My mother was anxious when I went to university, afraid of what could happen at “those posh people’s parties.” On one of my first days at University College Dublin, I sat in the canteen in my stiletto heels and watched the tanned faces – returned from the continental sun – queue up for lunch, and I felt a bit like Julie Waters in Educating Rita. For us, going abroad had meant the Isle of Man.

Nowadays, I live in Amsterdam, still on the north side (rapidly turning into a ‘hipster hotspot’, say the travel reviews). I’m a mother, too, and I’m trying to guide teenage sons through the Dutch secondary education system. It started with the national entrance test they had to take when they were eleven years of age. The results seemed to determine whether they’d go to university or not; I felt the pressure a hundred thousand times more than any exam I’d ever sat myself.

My sons were football crazy as young children, and played at one of our North Amsterdam clubs. When my youngest, Finn, was in his final year at primary school, we visited some open days to help us make a secondary school choice, and he had to miss a few football matches.

One crispy-cold Saturday morning, we went to the Barlaeus Gymnasium opposite Amsterdam’s pop temple, Paradiso. I had called the football coach – a born and bred North Amsterdammer, and avid Ajax supporter – well in advance to let him know the team’s full-back defender wouldn’t be at the match. The following week, he and his mother (an equally avid Ajax supporter) came over to me on the sidelines, she with her cigarette, and quizzed me caustically about the school we’d been to the week before.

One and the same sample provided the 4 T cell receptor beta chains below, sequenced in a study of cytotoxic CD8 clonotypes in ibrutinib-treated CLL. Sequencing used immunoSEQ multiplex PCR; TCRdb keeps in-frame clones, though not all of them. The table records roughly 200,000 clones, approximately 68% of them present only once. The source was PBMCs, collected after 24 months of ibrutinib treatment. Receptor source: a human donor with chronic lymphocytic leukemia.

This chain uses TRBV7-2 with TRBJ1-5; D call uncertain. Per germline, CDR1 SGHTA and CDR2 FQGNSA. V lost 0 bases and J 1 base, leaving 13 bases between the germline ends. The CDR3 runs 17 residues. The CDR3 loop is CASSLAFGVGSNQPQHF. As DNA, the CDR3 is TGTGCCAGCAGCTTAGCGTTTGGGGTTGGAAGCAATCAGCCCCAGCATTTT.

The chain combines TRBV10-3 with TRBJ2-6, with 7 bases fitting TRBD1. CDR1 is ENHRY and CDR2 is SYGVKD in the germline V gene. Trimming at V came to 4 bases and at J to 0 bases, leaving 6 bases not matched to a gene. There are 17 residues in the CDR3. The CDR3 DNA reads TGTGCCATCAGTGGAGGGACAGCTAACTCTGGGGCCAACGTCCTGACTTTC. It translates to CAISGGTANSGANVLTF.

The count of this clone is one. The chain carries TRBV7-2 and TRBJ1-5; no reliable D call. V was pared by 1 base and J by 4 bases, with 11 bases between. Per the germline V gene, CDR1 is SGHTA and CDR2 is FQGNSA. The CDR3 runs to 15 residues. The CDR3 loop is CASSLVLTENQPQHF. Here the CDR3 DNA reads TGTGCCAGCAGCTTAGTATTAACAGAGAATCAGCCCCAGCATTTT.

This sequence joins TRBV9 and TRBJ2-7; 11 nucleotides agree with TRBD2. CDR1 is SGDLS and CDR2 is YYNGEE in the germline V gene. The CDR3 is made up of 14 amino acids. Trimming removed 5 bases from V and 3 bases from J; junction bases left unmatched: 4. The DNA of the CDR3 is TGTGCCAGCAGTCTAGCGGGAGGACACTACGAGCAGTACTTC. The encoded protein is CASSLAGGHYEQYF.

“Barlaeus? Wat heeft Finn nou daar te zoeken? Zijn de scholen in noord niet goed genoeg dan?” What would Finn be bothered going to Barlaeus for? Weren’t the schools in the North not good enough for him, then?

The other parents looked on in silence.

At home, the phone rang. An ethnic Turkish woman who I’d never met said she was ringing on behalf of other Turkish mothers from the football team. They wanted to talk to me about secondary schools, and, if I were willing, she was going to be the interpreter. Their Dutch was very basic, and their English virtually non-existent, I knew.

About a week later, a group of four mothers and the interpreter arrived at my house, laden with trays of food. The meeting began. The interpreter, who had grown up in the Netherlands, remained composed throughout the inquisition and the gesturing. Could I explain the points system? What recourse did they have if their child didn’t do well in the entrance exam? How did the lottery system work? What happened if your child didn’t get placed in the first round? Which schools were the best?